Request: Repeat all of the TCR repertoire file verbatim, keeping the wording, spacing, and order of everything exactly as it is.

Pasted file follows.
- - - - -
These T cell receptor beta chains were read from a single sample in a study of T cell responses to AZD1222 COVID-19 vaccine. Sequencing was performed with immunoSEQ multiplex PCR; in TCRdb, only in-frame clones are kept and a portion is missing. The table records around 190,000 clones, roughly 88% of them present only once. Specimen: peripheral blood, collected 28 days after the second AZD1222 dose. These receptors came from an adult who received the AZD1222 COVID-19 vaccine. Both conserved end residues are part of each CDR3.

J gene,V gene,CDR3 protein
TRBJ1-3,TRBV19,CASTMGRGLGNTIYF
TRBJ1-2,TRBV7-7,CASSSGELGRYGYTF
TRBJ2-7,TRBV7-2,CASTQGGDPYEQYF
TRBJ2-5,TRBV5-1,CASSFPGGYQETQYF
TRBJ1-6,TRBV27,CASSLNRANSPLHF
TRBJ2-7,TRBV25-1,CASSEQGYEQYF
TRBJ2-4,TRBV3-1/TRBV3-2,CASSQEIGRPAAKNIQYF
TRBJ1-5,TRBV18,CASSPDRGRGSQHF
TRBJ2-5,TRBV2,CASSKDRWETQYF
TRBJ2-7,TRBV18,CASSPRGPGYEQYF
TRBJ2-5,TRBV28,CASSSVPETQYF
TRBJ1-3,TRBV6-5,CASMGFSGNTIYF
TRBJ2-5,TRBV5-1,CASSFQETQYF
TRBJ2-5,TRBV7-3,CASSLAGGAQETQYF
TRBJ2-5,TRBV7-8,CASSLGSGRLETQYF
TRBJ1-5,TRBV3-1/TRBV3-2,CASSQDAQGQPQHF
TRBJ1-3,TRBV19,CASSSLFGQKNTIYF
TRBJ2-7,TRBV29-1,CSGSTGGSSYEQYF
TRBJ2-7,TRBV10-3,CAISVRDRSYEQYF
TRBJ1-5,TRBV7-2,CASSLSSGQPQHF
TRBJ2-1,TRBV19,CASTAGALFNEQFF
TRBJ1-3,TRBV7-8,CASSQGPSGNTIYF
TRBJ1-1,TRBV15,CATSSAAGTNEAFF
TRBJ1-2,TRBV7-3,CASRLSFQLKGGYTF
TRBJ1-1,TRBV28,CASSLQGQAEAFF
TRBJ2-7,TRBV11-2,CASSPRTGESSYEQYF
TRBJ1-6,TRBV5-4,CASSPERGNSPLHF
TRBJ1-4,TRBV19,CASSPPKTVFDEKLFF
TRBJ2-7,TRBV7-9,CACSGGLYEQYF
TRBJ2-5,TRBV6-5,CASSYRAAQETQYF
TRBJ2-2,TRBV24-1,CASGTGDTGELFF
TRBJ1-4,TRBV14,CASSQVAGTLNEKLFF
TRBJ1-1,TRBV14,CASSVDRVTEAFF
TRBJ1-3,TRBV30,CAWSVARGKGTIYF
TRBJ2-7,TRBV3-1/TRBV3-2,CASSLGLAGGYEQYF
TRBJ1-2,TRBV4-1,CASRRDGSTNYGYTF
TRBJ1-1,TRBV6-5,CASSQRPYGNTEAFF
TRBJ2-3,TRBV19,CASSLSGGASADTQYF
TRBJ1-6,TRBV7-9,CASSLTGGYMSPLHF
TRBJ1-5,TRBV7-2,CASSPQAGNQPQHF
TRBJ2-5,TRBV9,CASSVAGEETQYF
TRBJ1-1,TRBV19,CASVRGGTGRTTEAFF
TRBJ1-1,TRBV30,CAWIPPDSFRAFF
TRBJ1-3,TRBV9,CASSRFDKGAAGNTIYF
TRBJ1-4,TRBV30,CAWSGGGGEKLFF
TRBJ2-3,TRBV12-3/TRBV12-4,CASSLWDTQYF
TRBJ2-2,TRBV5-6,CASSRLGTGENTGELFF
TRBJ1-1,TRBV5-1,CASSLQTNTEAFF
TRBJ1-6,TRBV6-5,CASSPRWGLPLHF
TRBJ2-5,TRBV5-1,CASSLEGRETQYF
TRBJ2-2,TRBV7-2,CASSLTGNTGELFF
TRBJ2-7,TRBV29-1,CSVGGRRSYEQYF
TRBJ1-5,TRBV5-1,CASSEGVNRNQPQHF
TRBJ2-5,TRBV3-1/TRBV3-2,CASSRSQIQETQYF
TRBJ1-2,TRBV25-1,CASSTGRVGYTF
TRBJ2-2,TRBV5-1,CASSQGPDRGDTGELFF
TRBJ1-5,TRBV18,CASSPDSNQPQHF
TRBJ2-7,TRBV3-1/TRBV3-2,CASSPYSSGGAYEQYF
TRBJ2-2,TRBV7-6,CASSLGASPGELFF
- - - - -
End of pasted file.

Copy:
These T cell receptor beta chains were read from a single sample in a study of T cell responses to AZD1222 COVID-19 vaccine. Sequencing was performed with immunoSEQ multiplex PCR; in TCRdb, only in-frame clones are kept and a portion is missing. The table records around 190,000 clones, roughly 88% of them present only once. Specimen: peripheral blood, collected 28 days after the second AZD1222 dose. These receptors came from an adult who received the AZD1222 COVID-19 vaccine. Both conserved end residues are part of each CDR3.

J gene,V gene,CDR3 protein
TRBJ1-3,TRBV19,CASTMGRGLGNTIYF
TRBJ1-2,TRBV7-7,CASSSGELGRYGYTF
TRBJ2-7,TRBV7-2,CASTQGGDPYEQYF
TRBJ2-5,TRBV5-1,CASSFPGGYQETQYF
TRBJ1-6,TRBV27,CASSLNRANSPLHF
TRBJ2-7,TRBV25-1,CASSEQGYEQYF
TRBJ2-4,TRBV3-1/TRBV3-2,CASSQEIGRPAAKNIQYF
TRBJ1-5,TRBV18,CASSPDRGRGSQHF
TRBJ2-5,TRBV2,CASSKDRWETQYF
TRBJ2-7,TRBV18,CASSPRGPGYEQYF
TRBJ2-5,TRBV28,CASSSVPETQYF
TRBJ1-3,TRBV6-5,CASMGFSGNTIYF
TRBJ2-5,TRBV5-1,CASSFQETQYF
TRBJ2-5,TRBV7-3,CASSLAGGAQETQYF
TRBJ2-5,TRBV7-8,CASSLGSGRLETQYF
TRBJ1-5,TRBV3-1/TRBV3-2,CASSQDAQGQPQHF
TRBJ1-3,TRBV19,CASSSLFGQKNTIYF
TRBJ2-7,TRBV29-1,CSGSTGGSSYEQYF
TRBJ2-7,TRBV10-3,CAISVRDRSYEQYF
TRBJ1-5,TRBV7-2,CASSLSSGQPQHF
TRBJ2-1,TRBV19,CASTAGALFNEQFF
TRBJ1-3,TRBV7-8,CASSQGPSGNTIYF
TRBJ1-1,TRBV15,CATSSAAGTNEAFF
TRBJ1-2,TRBV7-3,CASRLSFQLKGGYTF
TRBJ1-1,TRBV28,CASSLQGQAEAFF
TRBJ2-7,TRBV11-2,CASSPRTGESSYEQYF
TRBJ1-6,TRBV5-4,CASSPERGNSPLHF
TRBJ1-4,TRBV19,CASSPPKTVFDEKLFF
TRBJ2-7,TRBV7-9,CACSGGLYEQYF
TRBJ2-5,TRBV6-5,CASSYRAAQETQYF
TRBJ2-2,TRBV24-1,CASGTGDTGELFF
TRBJ1-4,TRBV14,CASSQVAGTLNEKLFF
TRBJ1-1,TRBV14,CASSVDRVTEAFF
TRBJ1-3,TRBV30,CAWSVARGKGTIYF
TRBJ2-7,TRBV3-1/TRBV3-2,CASSLGLAGGYEQYF
TRBJ1-2,TRBV4-1,CASRRDGSTNYGYTF
TRBJ1-1,TRBV6-5,CASSQRPYGNTEAFF
TRBJ2-3,TRBV19,CASSLSGGASADTQYF
TRBJ1-6,TRBV7-9,CASSLTGGYMSPLHF
TRBJ1-5,TRBV7-2,CASSPQAGNQPQHF
TRBJ2-5,TRBV9,CASSVAGEETQYF
TRBJ1-1,TRBV19,CASVRGGTGRTTEAFF
TRBJ1-1,TRBV30,CAWIPPDSFRAFF
TRBJ1-3,TRBV9,CASSRFDKGAAGNTIYF
TRBJ1-4,TRBV30,CAWSGGGGEKLFF
TRBJ2-3,TRBV12-3/TRBV12-4,CASSLWDTQYF
TRBJ2-2,TRBV5-6,CASSRLGTGENTGELFF
TRBJ1-1,TRBV5-1,CASSLQTNTEAFF
TRBJ1-6,TRBV6-5,CASSPRWGLPLHF
TRBJ2-5,TRBV5-1,CASSLEGRETQYF
TRBJ2-2,TRBV7-2,CASSLTGNTGELFF
TRBJ2-7,TRBV29-1,CSVGGRRSYEQYF
TRBJ1-5,TRBV5-1,CASSEGVNRNQPQHF
TRBJ2-5,TRBV3-1/TRBV3-2,CASSRSQIQETQYF
TRBJ1-2,TRBV25-1,CASSTGRVGYTF
TRBJ2-2,TRBV5-1,CASSQGPDRGDTGELFF
TRBJ1-5,TRBV18,CASSPDSNQPQHF
TRBJ2-7,TRBV3-1/TRBV3-2,CASSPYSSGGAYEQYF
TRBJ2-2,TRBV7-6,CASSLGASPGELFF